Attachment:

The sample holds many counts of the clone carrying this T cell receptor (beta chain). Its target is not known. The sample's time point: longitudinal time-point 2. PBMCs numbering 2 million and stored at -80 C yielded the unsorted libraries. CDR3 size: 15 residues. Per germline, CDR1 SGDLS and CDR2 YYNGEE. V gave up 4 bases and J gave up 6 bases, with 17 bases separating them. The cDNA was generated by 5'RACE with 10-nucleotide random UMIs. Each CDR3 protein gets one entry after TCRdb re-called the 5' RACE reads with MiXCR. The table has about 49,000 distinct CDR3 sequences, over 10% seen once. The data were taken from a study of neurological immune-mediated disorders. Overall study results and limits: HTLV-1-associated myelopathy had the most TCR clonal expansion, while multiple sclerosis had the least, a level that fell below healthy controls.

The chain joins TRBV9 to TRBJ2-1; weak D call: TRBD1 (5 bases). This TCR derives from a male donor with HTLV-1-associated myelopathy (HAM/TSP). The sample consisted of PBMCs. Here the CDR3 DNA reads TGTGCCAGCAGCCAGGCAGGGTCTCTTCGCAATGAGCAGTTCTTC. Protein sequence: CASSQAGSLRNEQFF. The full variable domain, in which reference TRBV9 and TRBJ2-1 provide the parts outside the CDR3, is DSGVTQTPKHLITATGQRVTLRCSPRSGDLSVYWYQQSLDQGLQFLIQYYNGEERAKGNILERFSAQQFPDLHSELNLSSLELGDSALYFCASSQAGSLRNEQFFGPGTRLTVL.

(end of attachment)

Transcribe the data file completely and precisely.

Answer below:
The sample holds many counts of the clone carrying this T cell receptor (beta chain). Its target is not known. The sample's time point: longitudinal time-point 2. PBMCs numbering 2 million and stored at -80 C yielded the unsorted libraries. CDR3 size: 15 residues. Per germline, CDR1 SGDLS and CDR2 YYNGEE. V gave up 4 bases and J gave up 6 bases, with 17 bases separating them. The cDNA was generated by 5'RACE with 10-nucleotide random UMIs. Each CDR3 protein gets one entry after TCRdb re-called the 5' RACE reads with MiXCR. The table has about 49,000 distinct CDR3 sequences, over 10% seen once. The data were taken from a study of neurological immune-mediated disorders. Overall study results and limits: HTLV-1-associated myelopathy had the most TCR clonal expansion, while multiple sclerosis had the least, a level that fell below healthy controls.

The chain joins TRBV9 to TRBJ2-1; weak D call: TRBD1 (5 bases). This TCR derives from a male donor with HTLV-1-associated myelopathy (HAM/TSP). The sample consisted of PBMCs. Here the CDR3 DNA reads TGTGCCAGCAGCCAGGCAGGGTCTCTTCGCAATGAGCAGTTCTTC. Protein sequence: CASSQAGSLRNEQFF. The full variable domain, in which reference TRBV9 and TRBJ2-1 provide the parts outside the CDR3, is DSGVTQTPKHLITATGQRVTLRCSPRSGDLSVYWYQQSLDQGLQFLIQYYNGEERAKGNILERFSAQQFPDLHSELNLSSLELGDSALYFCASSQAGSLRNEQFFGPGTRLTVL.